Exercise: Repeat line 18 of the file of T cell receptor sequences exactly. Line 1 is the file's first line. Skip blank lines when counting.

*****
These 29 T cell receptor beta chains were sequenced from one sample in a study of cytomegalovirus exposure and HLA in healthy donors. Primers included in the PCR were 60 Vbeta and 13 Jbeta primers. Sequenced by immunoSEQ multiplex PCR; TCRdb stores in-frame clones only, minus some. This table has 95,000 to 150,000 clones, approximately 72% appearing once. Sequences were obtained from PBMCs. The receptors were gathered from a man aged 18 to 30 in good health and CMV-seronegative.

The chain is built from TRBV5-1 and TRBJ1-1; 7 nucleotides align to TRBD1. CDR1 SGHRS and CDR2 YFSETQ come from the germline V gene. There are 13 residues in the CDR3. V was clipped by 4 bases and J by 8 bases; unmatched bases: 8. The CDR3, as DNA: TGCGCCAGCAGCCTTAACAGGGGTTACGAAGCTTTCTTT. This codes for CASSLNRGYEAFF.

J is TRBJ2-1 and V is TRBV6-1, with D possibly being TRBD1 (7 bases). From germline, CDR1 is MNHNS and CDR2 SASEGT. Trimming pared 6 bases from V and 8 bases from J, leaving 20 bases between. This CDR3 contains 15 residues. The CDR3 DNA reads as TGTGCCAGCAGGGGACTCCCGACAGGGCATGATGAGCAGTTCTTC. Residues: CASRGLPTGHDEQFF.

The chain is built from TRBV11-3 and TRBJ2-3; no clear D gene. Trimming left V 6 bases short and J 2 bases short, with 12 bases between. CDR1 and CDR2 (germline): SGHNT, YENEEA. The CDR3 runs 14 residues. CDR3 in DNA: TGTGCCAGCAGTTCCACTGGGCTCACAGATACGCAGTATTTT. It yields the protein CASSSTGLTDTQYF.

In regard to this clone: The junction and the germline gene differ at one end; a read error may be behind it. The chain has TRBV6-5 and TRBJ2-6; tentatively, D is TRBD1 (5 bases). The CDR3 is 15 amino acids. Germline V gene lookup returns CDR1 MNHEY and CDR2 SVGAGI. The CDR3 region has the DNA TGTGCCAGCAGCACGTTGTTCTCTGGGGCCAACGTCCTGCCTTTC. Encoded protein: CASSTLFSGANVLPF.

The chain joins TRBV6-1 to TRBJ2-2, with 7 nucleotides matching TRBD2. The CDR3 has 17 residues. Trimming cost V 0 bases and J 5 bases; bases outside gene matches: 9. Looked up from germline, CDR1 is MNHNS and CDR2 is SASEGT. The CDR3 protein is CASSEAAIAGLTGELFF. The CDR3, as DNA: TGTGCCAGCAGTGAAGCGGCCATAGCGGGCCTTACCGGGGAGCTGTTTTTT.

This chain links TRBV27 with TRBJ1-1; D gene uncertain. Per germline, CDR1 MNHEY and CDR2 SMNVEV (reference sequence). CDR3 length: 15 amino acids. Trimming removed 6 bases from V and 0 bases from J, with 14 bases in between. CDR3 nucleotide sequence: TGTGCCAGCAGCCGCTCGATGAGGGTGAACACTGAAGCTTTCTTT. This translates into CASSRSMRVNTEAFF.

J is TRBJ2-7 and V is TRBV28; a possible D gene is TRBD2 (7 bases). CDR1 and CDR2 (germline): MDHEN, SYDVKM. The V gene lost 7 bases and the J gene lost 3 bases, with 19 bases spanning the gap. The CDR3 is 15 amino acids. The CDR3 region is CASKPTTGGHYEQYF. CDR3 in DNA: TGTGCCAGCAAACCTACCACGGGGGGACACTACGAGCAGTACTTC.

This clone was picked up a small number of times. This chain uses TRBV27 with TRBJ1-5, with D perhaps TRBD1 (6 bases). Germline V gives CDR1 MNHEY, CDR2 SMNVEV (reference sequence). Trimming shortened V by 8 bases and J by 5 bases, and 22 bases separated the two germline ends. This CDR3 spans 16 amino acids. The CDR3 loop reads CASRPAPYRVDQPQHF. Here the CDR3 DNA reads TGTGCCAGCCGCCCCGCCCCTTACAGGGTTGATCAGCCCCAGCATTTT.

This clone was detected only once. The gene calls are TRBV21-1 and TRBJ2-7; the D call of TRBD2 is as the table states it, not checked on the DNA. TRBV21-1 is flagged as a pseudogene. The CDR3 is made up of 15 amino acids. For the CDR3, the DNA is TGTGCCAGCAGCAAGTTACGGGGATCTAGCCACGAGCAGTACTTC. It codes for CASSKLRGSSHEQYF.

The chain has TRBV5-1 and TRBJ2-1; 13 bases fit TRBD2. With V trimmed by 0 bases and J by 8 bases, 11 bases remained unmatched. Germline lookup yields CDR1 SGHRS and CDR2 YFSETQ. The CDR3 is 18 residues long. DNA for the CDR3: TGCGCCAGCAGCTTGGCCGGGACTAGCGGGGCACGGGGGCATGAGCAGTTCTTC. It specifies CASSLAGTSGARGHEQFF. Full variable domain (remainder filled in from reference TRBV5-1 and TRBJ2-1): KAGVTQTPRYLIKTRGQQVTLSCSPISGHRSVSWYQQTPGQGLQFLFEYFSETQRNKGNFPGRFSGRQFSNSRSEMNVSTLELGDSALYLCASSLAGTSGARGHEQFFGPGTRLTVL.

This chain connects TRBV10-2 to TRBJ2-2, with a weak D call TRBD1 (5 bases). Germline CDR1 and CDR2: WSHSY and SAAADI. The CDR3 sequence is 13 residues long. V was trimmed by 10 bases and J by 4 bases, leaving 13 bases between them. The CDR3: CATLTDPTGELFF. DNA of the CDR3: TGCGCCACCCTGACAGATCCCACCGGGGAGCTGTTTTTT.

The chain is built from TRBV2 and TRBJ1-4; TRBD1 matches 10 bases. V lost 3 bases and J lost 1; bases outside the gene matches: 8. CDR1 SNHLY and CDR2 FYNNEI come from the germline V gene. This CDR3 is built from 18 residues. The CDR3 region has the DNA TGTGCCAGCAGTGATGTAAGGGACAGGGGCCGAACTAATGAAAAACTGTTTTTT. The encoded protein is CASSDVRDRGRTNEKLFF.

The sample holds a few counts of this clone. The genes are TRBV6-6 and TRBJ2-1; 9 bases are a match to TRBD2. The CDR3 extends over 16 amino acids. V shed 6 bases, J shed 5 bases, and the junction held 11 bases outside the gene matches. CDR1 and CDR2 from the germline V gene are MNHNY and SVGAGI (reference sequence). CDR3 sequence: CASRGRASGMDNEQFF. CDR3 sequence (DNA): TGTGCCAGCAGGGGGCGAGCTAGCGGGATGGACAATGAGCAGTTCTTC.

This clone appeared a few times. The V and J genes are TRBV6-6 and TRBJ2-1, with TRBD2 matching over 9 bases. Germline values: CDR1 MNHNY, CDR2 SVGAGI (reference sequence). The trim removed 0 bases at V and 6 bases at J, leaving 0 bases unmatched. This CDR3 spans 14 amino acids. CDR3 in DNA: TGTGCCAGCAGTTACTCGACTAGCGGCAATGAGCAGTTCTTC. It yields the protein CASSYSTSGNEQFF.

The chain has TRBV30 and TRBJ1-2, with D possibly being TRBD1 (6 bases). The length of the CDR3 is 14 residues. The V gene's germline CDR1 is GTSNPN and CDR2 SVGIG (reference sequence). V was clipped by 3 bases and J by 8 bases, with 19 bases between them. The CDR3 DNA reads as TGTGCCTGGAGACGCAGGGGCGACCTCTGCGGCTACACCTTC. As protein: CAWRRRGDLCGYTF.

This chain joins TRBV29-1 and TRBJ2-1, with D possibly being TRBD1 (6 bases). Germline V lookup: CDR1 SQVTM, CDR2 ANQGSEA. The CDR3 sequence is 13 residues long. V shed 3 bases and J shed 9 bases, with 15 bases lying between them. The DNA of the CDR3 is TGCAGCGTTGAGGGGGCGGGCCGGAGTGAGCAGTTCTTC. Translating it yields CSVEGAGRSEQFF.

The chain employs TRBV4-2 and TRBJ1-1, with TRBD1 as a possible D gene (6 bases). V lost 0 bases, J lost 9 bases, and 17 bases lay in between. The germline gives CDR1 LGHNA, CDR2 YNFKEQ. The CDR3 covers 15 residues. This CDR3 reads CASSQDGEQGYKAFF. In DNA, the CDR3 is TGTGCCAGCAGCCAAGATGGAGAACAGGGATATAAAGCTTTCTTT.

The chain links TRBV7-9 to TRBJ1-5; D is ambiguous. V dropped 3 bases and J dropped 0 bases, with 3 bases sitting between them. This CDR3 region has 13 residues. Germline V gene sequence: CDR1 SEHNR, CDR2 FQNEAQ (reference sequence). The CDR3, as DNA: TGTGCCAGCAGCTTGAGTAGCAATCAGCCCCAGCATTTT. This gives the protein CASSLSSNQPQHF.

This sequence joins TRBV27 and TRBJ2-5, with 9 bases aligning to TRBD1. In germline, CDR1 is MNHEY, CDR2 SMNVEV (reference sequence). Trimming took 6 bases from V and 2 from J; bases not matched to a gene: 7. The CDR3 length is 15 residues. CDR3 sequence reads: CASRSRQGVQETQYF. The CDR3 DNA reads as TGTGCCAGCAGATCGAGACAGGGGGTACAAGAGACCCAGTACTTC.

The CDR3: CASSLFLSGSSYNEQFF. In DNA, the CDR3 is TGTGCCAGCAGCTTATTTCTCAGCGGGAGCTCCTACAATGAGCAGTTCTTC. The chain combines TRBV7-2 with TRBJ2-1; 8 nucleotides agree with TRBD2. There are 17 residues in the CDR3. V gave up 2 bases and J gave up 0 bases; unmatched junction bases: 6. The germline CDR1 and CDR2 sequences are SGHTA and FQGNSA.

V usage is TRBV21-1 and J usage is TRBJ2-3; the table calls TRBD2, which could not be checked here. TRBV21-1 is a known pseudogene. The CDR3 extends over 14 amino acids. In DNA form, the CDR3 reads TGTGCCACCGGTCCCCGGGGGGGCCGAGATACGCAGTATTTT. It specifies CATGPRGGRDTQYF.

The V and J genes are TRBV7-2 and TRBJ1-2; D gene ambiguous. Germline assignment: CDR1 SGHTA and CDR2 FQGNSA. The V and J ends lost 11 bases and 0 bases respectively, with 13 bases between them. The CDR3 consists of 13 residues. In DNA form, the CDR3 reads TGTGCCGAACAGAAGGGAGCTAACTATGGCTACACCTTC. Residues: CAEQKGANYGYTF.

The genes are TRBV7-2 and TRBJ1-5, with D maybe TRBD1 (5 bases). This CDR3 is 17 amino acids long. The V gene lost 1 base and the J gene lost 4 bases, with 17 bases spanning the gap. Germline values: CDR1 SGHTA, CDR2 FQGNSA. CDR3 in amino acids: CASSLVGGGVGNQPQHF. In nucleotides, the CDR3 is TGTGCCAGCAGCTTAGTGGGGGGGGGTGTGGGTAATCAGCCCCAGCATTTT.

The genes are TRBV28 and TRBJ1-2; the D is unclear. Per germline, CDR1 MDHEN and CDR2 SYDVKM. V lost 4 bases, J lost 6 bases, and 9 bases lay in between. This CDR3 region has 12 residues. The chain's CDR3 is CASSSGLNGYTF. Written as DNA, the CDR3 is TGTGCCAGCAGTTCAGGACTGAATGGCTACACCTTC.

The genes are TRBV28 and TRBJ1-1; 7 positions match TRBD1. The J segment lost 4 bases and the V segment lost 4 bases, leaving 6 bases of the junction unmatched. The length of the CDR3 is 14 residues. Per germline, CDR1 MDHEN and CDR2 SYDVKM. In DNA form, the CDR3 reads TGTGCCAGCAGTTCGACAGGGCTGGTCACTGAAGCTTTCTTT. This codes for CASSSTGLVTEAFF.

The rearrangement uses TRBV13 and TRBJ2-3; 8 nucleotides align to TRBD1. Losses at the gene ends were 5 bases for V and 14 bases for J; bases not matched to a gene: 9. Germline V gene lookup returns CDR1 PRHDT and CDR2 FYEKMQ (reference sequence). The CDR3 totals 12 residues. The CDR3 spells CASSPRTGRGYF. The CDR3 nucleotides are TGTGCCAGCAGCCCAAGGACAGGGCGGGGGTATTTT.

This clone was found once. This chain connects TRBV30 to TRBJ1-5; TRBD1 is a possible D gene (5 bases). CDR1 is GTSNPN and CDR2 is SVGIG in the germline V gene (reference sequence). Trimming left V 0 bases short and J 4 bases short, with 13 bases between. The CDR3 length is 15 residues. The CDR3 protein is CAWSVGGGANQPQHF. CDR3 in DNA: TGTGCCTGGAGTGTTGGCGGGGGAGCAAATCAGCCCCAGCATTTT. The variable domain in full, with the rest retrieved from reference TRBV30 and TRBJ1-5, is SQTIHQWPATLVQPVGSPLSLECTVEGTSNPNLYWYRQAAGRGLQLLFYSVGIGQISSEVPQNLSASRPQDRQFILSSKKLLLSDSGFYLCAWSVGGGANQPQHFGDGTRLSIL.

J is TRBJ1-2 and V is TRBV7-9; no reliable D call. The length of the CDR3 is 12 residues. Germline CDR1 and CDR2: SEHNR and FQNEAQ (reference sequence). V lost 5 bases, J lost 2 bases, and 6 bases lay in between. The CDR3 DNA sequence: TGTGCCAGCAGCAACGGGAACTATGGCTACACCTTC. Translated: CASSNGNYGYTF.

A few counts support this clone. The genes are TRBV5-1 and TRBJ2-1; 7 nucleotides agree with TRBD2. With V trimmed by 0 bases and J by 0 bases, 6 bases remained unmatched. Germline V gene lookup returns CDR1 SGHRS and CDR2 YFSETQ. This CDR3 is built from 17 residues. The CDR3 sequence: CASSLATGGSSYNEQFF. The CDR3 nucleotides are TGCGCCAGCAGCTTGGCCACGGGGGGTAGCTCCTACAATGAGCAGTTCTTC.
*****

The chain employs TRBV4-2 and TRBJ1-1, with TRBD1 as a possible D gene (6 bases). V lost 0 bases, J lost 9 bases, and 17 bases lay in between. The germline gives CDR1 LGHNA, CDR2 YNFKEQ. The CDR3 covers 15 residues. This CDR3 reads CASSQDGEQGYKAFF. In DNA, the CDR3 is TGTGCCAGCAGCCAAGATGGAGAACAGGGATATAAAGCTTTCTTT.